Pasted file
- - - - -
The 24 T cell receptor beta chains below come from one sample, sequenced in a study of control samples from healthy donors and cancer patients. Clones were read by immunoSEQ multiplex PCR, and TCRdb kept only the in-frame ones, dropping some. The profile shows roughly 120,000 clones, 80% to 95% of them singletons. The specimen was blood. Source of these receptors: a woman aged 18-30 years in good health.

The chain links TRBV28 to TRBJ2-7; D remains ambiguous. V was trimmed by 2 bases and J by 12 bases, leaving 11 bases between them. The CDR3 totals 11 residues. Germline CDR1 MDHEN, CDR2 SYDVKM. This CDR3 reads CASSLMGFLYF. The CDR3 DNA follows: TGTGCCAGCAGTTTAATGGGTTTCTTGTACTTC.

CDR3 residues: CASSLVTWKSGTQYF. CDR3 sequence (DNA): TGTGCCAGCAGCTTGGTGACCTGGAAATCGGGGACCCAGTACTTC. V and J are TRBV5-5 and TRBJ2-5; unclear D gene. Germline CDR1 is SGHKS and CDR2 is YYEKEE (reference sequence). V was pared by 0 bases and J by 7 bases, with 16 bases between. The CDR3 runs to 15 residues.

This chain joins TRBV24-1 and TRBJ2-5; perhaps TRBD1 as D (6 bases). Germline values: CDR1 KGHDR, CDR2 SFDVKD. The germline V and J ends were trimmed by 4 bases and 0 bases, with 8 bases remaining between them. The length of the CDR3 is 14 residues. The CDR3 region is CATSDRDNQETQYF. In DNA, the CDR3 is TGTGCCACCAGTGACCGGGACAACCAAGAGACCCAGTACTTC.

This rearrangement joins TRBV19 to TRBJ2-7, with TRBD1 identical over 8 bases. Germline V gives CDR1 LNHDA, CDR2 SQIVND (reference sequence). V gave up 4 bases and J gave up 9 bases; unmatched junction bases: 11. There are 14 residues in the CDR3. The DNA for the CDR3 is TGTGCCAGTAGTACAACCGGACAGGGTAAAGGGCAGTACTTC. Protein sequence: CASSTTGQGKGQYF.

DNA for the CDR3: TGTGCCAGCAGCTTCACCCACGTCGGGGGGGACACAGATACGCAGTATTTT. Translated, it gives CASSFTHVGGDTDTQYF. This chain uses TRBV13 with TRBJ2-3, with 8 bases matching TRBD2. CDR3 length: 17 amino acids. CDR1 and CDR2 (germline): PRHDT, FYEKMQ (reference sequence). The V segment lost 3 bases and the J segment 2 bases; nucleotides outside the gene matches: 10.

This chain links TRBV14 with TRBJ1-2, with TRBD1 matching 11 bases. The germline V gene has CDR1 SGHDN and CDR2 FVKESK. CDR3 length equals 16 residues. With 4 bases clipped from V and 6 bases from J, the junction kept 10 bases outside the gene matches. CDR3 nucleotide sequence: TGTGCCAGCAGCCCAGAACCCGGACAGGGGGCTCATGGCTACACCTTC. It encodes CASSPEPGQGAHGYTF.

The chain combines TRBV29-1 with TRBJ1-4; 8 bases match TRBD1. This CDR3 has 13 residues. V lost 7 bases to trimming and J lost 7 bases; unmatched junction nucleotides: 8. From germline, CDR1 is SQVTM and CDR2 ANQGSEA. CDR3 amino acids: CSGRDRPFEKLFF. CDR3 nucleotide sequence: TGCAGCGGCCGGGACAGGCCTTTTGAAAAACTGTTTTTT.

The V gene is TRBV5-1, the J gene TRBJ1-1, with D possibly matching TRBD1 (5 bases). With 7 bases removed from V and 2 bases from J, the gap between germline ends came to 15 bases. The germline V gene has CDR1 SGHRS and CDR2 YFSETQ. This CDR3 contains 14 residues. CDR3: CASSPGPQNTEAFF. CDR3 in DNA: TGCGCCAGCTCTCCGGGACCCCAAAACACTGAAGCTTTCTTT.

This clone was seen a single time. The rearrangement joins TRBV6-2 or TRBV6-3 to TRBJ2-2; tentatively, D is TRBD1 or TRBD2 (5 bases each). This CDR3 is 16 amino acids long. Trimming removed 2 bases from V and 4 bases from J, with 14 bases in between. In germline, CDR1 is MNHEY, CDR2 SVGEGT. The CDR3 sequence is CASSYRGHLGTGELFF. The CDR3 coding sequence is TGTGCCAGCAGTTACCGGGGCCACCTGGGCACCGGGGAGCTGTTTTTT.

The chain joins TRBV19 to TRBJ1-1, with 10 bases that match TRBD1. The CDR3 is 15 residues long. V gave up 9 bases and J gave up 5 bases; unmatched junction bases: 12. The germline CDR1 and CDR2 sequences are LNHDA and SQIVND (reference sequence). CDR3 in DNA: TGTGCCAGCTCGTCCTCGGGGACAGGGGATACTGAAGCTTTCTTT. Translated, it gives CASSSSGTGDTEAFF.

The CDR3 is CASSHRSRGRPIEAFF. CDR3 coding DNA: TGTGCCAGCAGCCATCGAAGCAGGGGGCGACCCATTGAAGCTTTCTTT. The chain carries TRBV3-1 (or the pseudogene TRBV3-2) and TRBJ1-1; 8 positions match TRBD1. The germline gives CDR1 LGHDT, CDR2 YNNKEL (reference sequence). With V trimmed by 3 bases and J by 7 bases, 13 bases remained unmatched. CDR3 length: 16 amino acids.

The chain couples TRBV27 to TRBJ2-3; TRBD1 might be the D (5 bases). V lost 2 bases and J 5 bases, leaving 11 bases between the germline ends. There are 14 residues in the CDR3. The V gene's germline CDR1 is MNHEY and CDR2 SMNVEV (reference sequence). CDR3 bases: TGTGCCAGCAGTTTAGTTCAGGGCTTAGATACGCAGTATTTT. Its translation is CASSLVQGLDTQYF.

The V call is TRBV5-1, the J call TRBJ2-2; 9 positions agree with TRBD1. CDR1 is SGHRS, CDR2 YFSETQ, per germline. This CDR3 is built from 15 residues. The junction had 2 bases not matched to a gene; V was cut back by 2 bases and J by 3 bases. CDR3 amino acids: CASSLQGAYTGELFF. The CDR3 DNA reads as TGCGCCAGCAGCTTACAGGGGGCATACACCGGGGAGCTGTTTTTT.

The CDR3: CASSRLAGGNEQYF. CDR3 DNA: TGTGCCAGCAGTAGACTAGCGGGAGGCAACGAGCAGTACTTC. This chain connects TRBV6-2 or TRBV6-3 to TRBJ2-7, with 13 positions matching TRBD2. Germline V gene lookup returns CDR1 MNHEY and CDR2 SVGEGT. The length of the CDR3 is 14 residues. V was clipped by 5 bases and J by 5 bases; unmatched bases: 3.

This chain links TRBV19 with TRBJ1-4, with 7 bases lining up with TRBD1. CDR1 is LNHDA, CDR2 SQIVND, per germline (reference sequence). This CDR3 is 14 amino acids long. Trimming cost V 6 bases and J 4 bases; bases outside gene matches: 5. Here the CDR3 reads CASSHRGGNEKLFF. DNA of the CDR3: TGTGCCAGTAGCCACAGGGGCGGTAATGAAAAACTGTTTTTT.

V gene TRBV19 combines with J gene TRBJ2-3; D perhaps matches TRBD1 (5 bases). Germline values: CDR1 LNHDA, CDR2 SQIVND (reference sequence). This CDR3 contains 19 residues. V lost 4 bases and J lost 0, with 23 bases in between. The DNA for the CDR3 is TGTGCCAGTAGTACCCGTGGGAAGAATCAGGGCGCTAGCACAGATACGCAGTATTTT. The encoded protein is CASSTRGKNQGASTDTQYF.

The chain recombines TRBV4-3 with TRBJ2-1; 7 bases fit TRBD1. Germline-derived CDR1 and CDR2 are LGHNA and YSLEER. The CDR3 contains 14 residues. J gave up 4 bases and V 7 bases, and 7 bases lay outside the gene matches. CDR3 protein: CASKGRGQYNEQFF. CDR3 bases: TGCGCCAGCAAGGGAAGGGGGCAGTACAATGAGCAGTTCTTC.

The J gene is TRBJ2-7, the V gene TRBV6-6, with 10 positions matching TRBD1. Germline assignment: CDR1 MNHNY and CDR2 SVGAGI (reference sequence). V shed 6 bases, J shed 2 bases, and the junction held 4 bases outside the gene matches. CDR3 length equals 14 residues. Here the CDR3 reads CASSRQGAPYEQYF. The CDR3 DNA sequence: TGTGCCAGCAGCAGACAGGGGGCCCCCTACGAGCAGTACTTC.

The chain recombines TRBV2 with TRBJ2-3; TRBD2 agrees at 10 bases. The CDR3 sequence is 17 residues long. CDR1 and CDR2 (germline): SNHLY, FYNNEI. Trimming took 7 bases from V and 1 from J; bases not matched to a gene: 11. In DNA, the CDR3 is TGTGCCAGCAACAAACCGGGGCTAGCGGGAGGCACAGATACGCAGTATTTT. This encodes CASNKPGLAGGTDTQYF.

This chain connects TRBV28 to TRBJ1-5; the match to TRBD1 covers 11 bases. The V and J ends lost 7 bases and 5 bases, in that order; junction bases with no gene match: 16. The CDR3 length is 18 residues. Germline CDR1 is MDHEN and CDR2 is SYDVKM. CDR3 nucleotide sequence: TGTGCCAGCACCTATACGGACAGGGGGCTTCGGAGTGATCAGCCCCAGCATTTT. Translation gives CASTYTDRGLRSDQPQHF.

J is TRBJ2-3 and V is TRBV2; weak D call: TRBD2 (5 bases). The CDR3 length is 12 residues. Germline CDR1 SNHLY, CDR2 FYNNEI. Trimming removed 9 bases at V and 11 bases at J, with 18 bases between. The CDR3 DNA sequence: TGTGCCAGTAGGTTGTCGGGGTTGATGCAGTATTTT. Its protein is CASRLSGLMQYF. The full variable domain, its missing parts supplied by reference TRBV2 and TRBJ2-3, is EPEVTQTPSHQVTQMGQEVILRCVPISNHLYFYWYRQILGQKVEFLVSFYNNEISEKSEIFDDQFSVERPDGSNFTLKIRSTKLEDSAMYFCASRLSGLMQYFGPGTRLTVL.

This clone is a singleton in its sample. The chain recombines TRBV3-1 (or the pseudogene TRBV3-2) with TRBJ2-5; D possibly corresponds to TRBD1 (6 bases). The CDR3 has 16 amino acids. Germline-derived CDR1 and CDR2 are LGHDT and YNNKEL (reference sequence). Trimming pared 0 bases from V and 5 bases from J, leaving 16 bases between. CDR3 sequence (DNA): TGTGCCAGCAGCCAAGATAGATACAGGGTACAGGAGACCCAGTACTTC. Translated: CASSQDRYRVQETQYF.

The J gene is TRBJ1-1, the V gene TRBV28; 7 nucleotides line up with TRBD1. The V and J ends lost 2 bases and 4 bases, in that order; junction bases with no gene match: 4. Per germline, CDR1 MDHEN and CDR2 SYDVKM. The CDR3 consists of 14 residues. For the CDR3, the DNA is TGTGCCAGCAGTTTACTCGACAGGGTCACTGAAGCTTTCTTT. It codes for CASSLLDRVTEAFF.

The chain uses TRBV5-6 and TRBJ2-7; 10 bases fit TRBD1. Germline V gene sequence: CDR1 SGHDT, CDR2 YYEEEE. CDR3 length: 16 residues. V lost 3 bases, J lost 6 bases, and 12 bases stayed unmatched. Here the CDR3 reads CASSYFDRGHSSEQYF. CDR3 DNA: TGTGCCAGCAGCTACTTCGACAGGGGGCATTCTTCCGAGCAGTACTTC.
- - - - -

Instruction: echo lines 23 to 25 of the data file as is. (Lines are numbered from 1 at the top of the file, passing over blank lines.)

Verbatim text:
This clone is a singleton in its sample. The chain recombines TRBV3-1 (or the pseudogene TRBV3-2) with TRBJ2-5; D possibly corresponds to TRBD1 (6 bases). The CDR3 has 16 amino acids. Germline-derived CDR1 and CDR2 are LGHDT and YNNKEL (reference sequence). Trimming pared 0 bases from V and 5 bases from J, leaving 16 bases between. CDR3 sequence (DNA): TGTGCCAGCAGCCAAGATAGATACAGGGTACAGGAGACCCAGTACTTC. Translated: CASSQDRYRVQETQYF.

The J gene is TRBJ1-1, the V gene TRBV28; 7 nucleotides line up with TRBD1. The V and J ends lost 2 bases and 4 bases, in that order; junction bases with no gene match: 4. Per germline, CDR1 MDHEN and CDR2 SYDVKM. The CDR3 consists of 14 residues. For the CDR3, the DNA is TGTGCCAGCAGTTTACTCGACAGGGTCACTGAAGCTTTCTTT. It codes for CASSLLDRVTEAFF.

The chain uses TRBV5-6 and TRBJ2-7; 10 bases fit TRBD1. Germline V gene sequence: CDR1 SGHDT, CDR2 YYEEEE. CDR3 length: 16 residues. V lost 3 bases, J lost 6 bases, and 12 bases stayed unmatched. Here the CDR3 reads CASSYFDRGHSSEQYF. CDR3 DNA: TGTGCCAGCAGCTACTTCGACAGGGGGCATTCTTCCGAGCAGTACTTC.